“Organizations that may have previously just focused on water or energy efficiency now are collectively addressing public health concerns,” says Barnett. “We have a shared purpose, and that’s been key to bringing this resource together.”

She says 10 years ago community conversations circled around whether people believed that climate change exists.

“Now we’re not only confirming that climate change is a problem, but we’re telling people how it impacts them and what they can do about it,” says Myslivy, who travels the state addressing Kansas Department of Health and Environment administrative teams and the public through Kansas Rural Center town hall meetings, faith communities and other groups.

Some of the declaration’s solutions include increasing investments in renewable energy, energy efficiency, promotion of electric vehicles and other low-emission transportation; soil health and water conservation practices; statewide access to health care; and enhancing water and air quality.

But there are a lot of challenges on the horizon that will require community planning.

For instance: “We have small, arid landfills in drier parts of the state that don’t require lining,” Barnett says. “But if these areas start getting more intense bouts of rainfall, then there is potential for groundwater pollution that would require action with financial impacts to the community.”

Given the Climate + Energy Project’s focus on connection, when COVID-19 made in-person gatherings impossible, Barnett and Myslivy quickly shifted their efforts to online happy hours and educational webinars to help people stay informed and provide a forum for processing pandemic experiences.

The Climate + Energy Project, the Citizens’ Utility Ratepayer Board and Kansas Appleseed, a social justice organization, teamed up to present a webinar and fact sheets on utility and rent moratoria.

“Issues of equity became particularly obvious during the pandemic, because having access to utility services is a critical piece of being able to stay safe and healthy,” Barnett  says. “Although we have a cold weather rule in Kansas that prevents utilities from shutting off power for lack of payment, there is no comparable hot weather rule. While some utilities are working with individuals who’ve gotten behind on their bills, others are moving ahead with shutting off service.”

The pandemic and global protests about police brutality prompted Barnett and Myslivy to more directly and publicly highlight the connections between racism and climate change.

Myslivy explains that racist policies, such as redlining, have forced people of color into lower-resourced neighborhoods, which are now more significantly impacted by climate change. Redlined communities historically have fewer green spaces and more concrete, which leads to the heat island effect, she says, noting that formerly redlined communities can experience temperatures up to 12.6 degrees hotter than their non-redlined neighbors.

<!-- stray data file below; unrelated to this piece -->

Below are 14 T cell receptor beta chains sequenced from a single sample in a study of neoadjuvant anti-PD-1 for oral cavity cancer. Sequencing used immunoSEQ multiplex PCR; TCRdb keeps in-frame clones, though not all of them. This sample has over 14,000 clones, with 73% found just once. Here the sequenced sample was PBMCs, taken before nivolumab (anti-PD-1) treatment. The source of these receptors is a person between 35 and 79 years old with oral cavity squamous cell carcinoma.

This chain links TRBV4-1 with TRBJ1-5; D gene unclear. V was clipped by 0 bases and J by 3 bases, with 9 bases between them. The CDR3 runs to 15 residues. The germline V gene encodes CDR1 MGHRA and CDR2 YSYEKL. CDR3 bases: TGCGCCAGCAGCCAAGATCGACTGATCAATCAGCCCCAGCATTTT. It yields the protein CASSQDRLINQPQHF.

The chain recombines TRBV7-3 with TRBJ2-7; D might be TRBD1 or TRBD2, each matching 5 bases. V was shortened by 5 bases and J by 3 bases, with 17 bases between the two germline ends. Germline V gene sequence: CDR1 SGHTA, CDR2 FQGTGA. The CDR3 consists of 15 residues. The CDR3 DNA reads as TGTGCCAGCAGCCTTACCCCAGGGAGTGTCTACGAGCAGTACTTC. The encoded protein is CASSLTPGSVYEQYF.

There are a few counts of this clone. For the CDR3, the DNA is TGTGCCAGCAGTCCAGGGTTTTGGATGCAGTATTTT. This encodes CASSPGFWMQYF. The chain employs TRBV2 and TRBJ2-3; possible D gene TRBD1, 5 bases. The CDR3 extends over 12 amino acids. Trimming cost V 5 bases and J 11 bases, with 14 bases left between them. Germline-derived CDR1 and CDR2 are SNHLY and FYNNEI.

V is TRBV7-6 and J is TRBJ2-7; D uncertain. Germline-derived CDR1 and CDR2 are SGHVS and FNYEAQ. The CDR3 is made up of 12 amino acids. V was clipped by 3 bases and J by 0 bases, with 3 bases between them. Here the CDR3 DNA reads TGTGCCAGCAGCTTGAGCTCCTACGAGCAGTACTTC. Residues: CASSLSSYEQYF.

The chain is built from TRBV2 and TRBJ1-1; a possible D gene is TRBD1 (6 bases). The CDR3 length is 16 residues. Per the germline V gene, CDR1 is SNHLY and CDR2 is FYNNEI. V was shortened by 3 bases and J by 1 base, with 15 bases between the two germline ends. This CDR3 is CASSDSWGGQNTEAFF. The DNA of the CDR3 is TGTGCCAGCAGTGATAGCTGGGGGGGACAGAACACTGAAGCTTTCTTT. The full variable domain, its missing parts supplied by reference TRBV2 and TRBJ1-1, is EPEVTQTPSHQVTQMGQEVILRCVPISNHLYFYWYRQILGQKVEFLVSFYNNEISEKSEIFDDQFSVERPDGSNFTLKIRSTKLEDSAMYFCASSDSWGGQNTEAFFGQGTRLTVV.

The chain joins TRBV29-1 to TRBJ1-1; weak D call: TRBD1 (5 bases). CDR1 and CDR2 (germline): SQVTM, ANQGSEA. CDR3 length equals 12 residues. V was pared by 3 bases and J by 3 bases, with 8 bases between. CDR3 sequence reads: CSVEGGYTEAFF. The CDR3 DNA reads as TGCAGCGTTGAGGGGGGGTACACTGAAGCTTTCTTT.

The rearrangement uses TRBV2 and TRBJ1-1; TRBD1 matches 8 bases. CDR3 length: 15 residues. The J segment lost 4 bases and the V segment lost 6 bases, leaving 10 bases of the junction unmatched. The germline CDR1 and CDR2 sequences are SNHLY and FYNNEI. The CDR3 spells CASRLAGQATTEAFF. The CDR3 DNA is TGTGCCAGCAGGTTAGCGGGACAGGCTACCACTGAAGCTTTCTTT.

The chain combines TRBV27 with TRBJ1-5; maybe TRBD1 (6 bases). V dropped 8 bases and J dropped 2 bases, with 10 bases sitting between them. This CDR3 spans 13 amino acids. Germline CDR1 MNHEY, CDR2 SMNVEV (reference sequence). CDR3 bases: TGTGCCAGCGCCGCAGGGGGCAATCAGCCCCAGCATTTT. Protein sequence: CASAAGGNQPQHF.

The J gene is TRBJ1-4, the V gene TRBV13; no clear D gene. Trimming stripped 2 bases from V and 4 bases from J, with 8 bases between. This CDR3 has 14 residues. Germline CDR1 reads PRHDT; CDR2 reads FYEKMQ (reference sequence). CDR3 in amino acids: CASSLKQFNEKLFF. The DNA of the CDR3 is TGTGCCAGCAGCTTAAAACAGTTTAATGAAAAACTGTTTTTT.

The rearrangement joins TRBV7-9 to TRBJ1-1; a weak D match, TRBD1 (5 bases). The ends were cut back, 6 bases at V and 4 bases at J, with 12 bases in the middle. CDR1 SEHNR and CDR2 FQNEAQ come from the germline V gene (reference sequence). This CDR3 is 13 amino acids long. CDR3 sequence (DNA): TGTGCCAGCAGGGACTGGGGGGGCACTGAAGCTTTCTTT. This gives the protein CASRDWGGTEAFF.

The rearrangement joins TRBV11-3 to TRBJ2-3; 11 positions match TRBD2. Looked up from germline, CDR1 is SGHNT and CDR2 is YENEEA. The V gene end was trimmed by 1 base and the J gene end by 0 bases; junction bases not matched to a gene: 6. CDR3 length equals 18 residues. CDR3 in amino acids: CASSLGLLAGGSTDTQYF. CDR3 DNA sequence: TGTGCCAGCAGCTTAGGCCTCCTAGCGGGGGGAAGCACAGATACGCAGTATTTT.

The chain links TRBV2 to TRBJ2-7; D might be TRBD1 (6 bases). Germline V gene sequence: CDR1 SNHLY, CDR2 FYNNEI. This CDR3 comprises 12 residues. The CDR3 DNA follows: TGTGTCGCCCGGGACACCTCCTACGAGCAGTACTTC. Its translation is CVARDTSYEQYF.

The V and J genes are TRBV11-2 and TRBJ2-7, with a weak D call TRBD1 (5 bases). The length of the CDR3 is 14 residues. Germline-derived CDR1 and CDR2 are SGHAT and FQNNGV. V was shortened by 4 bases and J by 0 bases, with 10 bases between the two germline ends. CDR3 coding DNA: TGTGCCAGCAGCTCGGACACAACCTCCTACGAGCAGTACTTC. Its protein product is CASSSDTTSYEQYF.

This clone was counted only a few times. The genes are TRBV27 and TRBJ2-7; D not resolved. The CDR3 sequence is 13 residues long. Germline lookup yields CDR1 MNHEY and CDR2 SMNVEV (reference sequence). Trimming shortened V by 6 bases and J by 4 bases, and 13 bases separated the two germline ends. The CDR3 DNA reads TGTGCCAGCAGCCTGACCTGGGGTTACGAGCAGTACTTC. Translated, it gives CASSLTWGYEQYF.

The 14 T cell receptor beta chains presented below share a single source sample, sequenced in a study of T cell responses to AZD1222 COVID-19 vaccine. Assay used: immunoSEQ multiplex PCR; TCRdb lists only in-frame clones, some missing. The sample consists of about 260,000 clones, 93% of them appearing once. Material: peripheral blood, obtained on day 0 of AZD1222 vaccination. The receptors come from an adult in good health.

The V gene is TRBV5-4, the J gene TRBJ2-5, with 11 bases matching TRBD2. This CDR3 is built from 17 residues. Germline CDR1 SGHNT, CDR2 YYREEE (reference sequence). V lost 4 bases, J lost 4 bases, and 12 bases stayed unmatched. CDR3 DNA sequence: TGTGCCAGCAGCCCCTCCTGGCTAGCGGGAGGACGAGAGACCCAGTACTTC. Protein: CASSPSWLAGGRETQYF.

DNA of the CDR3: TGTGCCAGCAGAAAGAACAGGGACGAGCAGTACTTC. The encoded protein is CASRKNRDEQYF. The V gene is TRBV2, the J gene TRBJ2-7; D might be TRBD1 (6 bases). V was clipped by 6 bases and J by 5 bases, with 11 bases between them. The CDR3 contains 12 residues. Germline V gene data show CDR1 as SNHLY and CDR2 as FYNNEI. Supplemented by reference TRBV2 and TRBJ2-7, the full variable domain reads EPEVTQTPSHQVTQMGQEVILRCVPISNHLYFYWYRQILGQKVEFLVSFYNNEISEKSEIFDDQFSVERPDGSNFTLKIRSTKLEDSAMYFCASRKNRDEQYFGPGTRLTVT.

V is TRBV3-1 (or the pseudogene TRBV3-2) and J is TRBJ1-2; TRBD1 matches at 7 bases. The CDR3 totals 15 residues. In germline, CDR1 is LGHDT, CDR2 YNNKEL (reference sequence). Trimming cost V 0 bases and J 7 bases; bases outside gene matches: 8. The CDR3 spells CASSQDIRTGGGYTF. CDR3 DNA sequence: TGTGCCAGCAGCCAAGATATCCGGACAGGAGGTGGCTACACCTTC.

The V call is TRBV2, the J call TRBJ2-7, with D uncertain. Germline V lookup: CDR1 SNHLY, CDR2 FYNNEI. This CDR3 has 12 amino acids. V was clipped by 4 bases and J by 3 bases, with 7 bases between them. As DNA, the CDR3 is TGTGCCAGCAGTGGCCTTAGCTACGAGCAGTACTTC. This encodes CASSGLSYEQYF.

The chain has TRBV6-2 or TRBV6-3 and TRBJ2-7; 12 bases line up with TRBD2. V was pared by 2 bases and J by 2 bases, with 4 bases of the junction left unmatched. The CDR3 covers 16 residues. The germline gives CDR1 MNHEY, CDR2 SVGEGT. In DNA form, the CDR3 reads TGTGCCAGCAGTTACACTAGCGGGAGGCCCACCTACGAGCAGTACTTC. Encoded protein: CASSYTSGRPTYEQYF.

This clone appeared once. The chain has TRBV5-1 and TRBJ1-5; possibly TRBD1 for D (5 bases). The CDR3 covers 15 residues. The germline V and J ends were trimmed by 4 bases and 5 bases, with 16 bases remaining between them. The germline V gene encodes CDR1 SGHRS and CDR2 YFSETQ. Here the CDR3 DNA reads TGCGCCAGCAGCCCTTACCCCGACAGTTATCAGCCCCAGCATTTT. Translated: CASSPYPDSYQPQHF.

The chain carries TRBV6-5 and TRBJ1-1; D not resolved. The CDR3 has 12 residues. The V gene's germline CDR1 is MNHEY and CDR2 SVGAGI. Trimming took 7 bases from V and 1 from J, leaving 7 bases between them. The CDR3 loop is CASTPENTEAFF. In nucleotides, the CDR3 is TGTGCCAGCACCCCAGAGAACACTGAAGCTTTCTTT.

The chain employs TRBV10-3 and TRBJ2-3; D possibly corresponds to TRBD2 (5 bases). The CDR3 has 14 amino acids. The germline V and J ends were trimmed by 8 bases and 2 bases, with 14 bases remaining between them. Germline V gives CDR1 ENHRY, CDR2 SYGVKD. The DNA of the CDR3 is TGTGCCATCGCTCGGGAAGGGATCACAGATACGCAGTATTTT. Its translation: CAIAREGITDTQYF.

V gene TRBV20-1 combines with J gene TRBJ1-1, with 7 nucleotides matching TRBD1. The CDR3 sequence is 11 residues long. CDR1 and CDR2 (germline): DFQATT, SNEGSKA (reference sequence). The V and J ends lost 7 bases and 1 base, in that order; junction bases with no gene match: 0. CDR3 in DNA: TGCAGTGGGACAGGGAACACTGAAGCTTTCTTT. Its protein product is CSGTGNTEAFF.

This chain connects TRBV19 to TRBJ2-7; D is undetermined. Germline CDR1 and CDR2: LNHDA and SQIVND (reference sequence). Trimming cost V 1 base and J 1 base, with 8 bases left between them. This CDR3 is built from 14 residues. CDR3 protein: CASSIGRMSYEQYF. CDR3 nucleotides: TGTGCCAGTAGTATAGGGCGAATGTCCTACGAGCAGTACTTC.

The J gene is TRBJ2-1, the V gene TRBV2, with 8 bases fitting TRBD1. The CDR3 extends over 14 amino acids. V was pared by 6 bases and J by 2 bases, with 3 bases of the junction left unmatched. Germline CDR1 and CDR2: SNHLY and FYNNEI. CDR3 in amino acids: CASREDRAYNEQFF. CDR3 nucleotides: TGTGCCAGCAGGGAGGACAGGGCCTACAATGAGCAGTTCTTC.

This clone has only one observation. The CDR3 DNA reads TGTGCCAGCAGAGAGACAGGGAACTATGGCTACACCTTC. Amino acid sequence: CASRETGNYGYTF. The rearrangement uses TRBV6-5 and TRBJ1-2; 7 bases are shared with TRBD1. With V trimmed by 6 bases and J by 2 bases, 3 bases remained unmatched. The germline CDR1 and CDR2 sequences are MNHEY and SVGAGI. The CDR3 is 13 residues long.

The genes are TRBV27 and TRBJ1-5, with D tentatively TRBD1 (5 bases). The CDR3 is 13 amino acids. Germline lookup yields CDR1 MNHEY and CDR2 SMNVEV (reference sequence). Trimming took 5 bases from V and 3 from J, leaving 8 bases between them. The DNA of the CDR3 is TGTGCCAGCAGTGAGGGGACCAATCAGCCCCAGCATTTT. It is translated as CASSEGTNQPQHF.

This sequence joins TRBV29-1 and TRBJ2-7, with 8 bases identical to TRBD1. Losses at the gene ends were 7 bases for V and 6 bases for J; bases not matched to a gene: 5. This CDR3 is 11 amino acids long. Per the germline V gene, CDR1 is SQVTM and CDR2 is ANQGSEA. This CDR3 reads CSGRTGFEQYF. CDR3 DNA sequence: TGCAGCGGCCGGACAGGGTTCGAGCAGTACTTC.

Additionally, inefficient housing often leads to higher energy bills and increased health care costs, placing a greater financial burden on redlined communities overall.

Barnett says Black people often live in polluted urban areas at a higher rate than whites, frequently near train tracks and power plants, and are three times more likely to be hospitalized for asthma and three times more likely to die from an asthma attack than the national average, according to research conducted by the Asthma and Allergy Foundation of America.

“Systemic racism keeps people of color in poverty and impacts their health,” she says.

The Climate + Energy Project’s resiliency efforts include not only facilitating philosophical change but also providing practical support and technical expertise to partners so that they can connect with their constituents while traditional communication methods are temporarily suspended.

Barnett says that although she and Myslivy are just scratching the surface in their discussions about community resilience, they’re excited about the community leaders and advocates they’re encountering who are willing to intensify their engagement to identify solutions, particularly in the wake of recent events.

“It’s like a stone cast in the water with ripples going a lot of directions,” says Myslivy. “We don’t know what will happen, but we hope it will be good.”

A version of this article appears in the Summer 2020 issue of The Journal, a publication of the Kansas Leadership Center. To learn more about KLC, visit Order your copy of the magazine at the KLC Store or subscribe to the print edition.